If you believe that services were not provided to you which should have been provided, this can also be included in a complaint to the State. Because hospices are reimbursed on a per-diem basis, meaning they get paid for every day your loved one is in the program, they are obligated by law to provide all services you need for the care and treatment related to the terminal illness. If you needed or have requested certain services which you know were appropriate and the hospice still failed to provide that service, health care fraud may be occurring and should be reported to the regional U.S. Office of the Inspector General and U.S. Attorney's office for your area. (See the section on Links to Report Fraud).

 


1

The Code of Federal Regulations at 42 CFR 418.30 states "An individual or representative may change, once in each election period, the designation of the particular hospice from which hospice care will be received." [emphasis added]




If you have questions about hospice, we hope that you will take the time to visit the hundreds of pages at our website, read our Guide to Hospice Careand visit our resources and links section (with hundreds of vital resources listed).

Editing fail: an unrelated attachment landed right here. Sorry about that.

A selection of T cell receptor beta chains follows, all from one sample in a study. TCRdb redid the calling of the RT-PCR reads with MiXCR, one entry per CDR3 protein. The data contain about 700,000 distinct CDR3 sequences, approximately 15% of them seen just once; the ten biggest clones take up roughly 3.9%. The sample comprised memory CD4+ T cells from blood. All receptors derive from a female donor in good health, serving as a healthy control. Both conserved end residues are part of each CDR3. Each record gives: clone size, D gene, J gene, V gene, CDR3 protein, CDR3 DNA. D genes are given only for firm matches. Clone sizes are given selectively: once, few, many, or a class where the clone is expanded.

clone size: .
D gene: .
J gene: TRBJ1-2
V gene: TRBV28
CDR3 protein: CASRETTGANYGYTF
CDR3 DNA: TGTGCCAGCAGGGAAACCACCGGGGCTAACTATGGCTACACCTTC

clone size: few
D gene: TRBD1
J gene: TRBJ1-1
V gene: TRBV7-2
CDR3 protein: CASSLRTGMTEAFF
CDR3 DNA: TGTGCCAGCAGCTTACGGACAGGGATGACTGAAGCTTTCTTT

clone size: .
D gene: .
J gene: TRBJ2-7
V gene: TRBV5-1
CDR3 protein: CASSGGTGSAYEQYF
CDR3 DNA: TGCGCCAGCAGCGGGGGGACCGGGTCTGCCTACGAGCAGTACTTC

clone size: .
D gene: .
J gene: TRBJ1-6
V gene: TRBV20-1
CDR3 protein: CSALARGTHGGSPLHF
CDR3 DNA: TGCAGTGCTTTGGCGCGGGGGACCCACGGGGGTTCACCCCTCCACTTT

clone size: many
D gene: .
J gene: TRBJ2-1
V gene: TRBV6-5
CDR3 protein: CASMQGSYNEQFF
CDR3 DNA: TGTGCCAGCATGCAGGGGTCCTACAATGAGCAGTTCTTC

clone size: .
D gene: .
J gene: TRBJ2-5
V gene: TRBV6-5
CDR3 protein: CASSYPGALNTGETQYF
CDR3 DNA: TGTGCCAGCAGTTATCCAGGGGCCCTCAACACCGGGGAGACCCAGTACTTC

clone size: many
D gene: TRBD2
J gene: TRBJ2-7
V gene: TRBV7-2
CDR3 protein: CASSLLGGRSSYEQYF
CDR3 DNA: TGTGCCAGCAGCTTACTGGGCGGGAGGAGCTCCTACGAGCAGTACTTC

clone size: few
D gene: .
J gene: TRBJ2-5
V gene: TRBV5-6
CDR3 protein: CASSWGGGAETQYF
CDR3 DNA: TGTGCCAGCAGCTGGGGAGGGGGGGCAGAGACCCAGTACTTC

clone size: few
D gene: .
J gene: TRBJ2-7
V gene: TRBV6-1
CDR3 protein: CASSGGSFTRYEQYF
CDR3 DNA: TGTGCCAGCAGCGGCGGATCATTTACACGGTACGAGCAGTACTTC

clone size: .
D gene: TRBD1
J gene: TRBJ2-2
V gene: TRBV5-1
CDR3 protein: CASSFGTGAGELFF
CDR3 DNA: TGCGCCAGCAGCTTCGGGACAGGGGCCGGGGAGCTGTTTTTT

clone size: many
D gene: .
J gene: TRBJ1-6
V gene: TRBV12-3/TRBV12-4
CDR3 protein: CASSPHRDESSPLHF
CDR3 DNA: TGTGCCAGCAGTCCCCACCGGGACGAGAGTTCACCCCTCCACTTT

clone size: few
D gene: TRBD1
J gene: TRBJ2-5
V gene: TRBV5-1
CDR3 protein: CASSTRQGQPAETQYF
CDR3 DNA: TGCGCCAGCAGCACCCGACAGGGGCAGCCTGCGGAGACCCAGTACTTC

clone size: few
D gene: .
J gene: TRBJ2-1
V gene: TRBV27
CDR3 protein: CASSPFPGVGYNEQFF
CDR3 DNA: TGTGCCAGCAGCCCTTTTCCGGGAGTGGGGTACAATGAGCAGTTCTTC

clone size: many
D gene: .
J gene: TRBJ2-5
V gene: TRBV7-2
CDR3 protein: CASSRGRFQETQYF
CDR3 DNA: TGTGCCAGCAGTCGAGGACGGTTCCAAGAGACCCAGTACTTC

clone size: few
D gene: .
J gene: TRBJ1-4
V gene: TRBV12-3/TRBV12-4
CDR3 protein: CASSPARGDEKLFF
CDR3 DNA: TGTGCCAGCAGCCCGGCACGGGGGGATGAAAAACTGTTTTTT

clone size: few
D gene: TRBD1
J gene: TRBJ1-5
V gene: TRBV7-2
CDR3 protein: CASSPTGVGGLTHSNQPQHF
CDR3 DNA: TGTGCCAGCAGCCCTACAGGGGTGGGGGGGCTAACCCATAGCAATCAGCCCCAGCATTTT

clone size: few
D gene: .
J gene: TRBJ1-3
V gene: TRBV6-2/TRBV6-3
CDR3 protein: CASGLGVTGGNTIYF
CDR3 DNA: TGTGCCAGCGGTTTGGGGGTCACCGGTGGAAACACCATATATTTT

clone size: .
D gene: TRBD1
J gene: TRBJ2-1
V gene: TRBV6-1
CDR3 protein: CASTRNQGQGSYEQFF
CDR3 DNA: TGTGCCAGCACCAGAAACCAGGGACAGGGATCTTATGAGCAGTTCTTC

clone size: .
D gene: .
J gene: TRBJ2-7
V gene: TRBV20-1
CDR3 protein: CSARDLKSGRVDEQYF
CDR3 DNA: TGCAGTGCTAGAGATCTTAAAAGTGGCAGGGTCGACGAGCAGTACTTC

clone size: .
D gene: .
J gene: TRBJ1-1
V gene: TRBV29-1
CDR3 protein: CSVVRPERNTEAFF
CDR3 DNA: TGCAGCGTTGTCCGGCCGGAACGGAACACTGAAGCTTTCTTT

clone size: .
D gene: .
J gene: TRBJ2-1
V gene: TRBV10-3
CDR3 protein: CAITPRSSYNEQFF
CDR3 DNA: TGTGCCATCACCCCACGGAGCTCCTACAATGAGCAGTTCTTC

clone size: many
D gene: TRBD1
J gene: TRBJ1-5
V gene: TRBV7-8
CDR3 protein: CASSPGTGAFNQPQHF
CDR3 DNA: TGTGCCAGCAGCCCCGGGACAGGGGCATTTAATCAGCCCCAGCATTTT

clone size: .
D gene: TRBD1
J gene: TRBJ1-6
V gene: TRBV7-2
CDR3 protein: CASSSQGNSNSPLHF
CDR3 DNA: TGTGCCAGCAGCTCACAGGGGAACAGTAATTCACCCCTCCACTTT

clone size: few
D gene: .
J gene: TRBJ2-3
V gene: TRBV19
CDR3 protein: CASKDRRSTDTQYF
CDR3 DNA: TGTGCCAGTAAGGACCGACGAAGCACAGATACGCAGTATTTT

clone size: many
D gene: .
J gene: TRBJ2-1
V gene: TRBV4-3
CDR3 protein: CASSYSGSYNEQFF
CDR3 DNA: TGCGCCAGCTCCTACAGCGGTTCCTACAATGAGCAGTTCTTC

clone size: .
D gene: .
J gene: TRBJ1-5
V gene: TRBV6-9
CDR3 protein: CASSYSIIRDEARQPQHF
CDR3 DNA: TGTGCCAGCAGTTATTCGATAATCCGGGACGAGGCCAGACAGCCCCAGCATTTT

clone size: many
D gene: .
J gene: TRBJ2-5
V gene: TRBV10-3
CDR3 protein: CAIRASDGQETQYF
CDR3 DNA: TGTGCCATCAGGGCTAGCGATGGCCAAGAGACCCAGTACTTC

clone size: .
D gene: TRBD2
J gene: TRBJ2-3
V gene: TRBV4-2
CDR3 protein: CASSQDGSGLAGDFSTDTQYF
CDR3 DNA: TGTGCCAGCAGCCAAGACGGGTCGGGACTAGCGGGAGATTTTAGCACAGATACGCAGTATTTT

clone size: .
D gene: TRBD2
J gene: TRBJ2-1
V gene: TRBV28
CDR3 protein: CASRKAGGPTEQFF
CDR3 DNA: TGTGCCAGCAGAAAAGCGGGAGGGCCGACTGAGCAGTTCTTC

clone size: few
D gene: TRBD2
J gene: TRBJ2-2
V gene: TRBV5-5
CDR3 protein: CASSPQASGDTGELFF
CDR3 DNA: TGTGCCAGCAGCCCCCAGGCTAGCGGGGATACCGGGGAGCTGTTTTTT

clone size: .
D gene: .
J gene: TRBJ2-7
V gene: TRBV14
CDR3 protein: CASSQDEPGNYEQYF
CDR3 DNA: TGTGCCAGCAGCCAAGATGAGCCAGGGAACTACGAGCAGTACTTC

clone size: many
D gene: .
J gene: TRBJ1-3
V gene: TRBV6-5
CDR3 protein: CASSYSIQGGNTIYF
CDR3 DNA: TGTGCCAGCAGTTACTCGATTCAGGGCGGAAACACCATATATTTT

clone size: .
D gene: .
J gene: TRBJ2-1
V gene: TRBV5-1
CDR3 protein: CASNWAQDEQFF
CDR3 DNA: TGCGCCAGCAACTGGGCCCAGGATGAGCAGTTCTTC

Hospice Patients Alliance affirms that all human life is inherently valuable and that the role of hospice nurses, physicians and all other staff is to alleviate suffering and provide comfort for the sick and dying without sanctioning or assisting their suicide. A death with dignity allows for a natural death in its own time, while doing everything possible to assure relief from distressing symptoms. Hospice Patients Alliance works hard to promote quality hospice care throughout the USA. If you would like to support our mission, we hope you will consider supporting our mission through a donation. Hospice Patients Alliance is a 501(c)(3) charitable nonprofit corporation and your donations are deductible to the full extent allowed by law.